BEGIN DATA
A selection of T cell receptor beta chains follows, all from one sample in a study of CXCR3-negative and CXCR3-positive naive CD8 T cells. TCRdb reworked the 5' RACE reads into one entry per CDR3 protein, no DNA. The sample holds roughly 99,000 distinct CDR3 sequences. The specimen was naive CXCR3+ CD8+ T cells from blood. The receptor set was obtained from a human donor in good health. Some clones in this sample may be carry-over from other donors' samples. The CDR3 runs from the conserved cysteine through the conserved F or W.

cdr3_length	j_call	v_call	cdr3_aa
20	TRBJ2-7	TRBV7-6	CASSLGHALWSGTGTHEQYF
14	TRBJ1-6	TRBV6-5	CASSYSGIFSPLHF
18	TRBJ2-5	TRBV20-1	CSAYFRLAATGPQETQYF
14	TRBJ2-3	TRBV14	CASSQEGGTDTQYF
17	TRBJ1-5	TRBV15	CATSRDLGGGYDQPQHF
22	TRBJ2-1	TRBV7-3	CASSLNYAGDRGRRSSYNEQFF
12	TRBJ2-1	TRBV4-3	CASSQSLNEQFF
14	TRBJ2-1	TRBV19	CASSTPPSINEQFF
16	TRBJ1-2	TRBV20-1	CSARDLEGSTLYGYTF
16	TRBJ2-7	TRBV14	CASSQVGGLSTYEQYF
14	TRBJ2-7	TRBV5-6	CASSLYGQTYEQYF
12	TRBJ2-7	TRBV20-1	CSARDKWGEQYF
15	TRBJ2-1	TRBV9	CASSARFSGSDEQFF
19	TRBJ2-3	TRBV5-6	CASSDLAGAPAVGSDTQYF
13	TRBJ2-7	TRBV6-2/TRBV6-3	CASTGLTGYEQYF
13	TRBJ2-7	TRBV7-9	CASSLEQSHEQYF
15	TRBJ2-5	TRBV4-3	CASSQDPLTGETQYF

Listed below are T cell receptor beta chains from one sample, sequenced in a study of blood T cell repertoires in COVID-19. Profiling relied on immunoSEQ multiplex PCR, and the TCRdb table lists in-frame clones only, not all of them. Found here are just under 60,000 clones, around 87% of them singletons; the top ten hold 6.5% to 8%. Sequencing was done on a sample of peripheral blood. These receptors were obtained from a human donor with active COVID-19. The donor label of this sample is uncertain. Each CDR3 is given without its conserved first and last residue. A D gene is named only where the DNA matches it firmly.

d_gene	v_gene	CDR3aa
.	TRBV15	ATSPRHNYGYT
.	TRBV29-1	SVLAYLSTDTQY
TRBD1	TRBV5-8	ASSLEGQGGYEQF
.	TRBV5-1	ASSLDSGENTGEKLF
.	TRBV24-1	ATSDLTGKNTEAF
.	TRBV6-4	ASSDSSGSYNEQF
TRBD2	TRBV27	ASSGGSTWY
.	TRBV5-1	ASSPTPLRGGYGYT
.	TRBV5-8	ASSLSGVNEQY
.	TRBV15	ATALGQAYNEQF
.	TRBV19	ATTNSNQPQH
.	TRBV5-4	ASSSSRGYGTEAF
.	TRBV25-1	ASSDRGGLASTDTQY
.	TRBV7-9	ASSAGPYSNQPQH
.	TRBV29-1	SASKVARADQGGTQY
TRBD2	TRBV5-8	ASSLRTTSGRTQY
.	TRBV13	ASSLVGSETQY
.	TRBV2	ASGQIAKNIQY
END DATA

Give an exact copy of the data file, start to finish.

A selection of T cell receptor beta chains follows, all from one sample in a study of CXCR3-negative and CXCR3-positive naive CD8 T cells. TCRdb reworked the 5' RACE reads into one entry per CDR3 protein, no DNA. The sample holds roughly 99,000 distinct CDR3 sequences. The specimen was naive CXCR3+ CD8+ T cells from blood. The receptor set was obtained from a human donor in good health. Some clones in this sample may be carry-over from other donors' samples. The CDR3 runs from the conserved cysteine through the conserved F or W.

cdr3_length	j_call	v_call	cdr3_aa
20	TRBJ2-7	TRBV7-6	CASSLGHALWSGTGTHEQYF
14	TRBJ1-6	TRBV6-5	CASSYSGIFSPLHF
18	TRBJ2-5	TRBV20-1	CSAYFRLAATGPQETQYF
14	TRBJ2-3	TRBV14	CASSQEGGTDTQYF
17	TRBJ1-5	TRBV15	CATSRDLGGGYDQPQHF
22	TRBJ2-1	TRBV7-3	CASSLNYAGDRGRRSSYNEQFF
12	TRBJ2-1	TRBV4-3	CASSQSLNEQFF
14	TRBJ2-1	TRBV19	CASSTPPSINEQFF
16	TRBJ1-2	TRBV20-1	CSARDLEGSTLYGYTF
16	TRBJ2-7	TRBV14	CASSQVGGLSTYEQYF
14	TRBJ2-7	TRBV5-6	CASSLYGQTYEQYF
12	TRBJ2-7	TRBV20-1	CSARDKWGEQYF
15	TRBJ2-1	TRBV9	CASSARFSGSDEQFF
19	TRBJ2-3	TRBV5-6	CASSDLAGAPAVGSDTQYF
13	TRBJ2-7	TRBV6-2/TRBV6-3	CASTGLTGYEQYF
13	TRBJ2-7	TRBV7-9	CASSLEQSHEQYF
15	TRBJ2-5	TRBV4-3	CASSQDPLTGETQYF

Listed below are T cell receptor beta chains from one sample, sequenced in a study of blood T cell repertoires in COVID-19. Profiling relied on immunoSEQ multiplex PCR, and the TCRdb table lists in-frame clones only, not all of them. Found here are just under 60,000 clones, around 87% of them singletons; the top ten hold 6.5% to 8%. Sequencing was done on a sample of peripheral blood. These receptors were obtained from a human donor with active COVID-19. The donor label of this sample is uncertain. Each CDR3 is given without its conserved first and last residue. A D gene is named only where the DNA matches it firmly.

d_gene	v_gene	CDR3aa
.	TRBV15	ATSPRHNYGYT
.	TRBV29-1	SVLAYLSTDTQY
TRBD1	TRBV5-8	ASSLEGQGGYEQF
.	TRBV5-1	ASSLDSGENTGEKLF
.	TRBV24-1	ATSDLTGKNTEAF
.	TRBV6-4	ASSDSSGSYNEQF
TRBD2	TRBV27	ASSGGSTWY
.	TRBV5-1	ASSPTPLRGGYGYT
.	TRBV5-8	ASSLSGVNEQY
.	TRBV15	ATALGQAYNEQF
.	TRBV19	ATTNSNQPQH
.	TRBV5-4	ASSSSRGYGTEAF
.	TRBV25-1	ASSDRGGLASTDTQY
.	TRBV7-9	ASSAGPYSNQPQH
.	TRBV29-1	SASKVARADQGGTQY
TRBD2	TRBV5-8	ASSLRTTSGRTQY
.	TRBV13	ASSLVGSETQY
.	TRBV2	ASGQIAKNIQY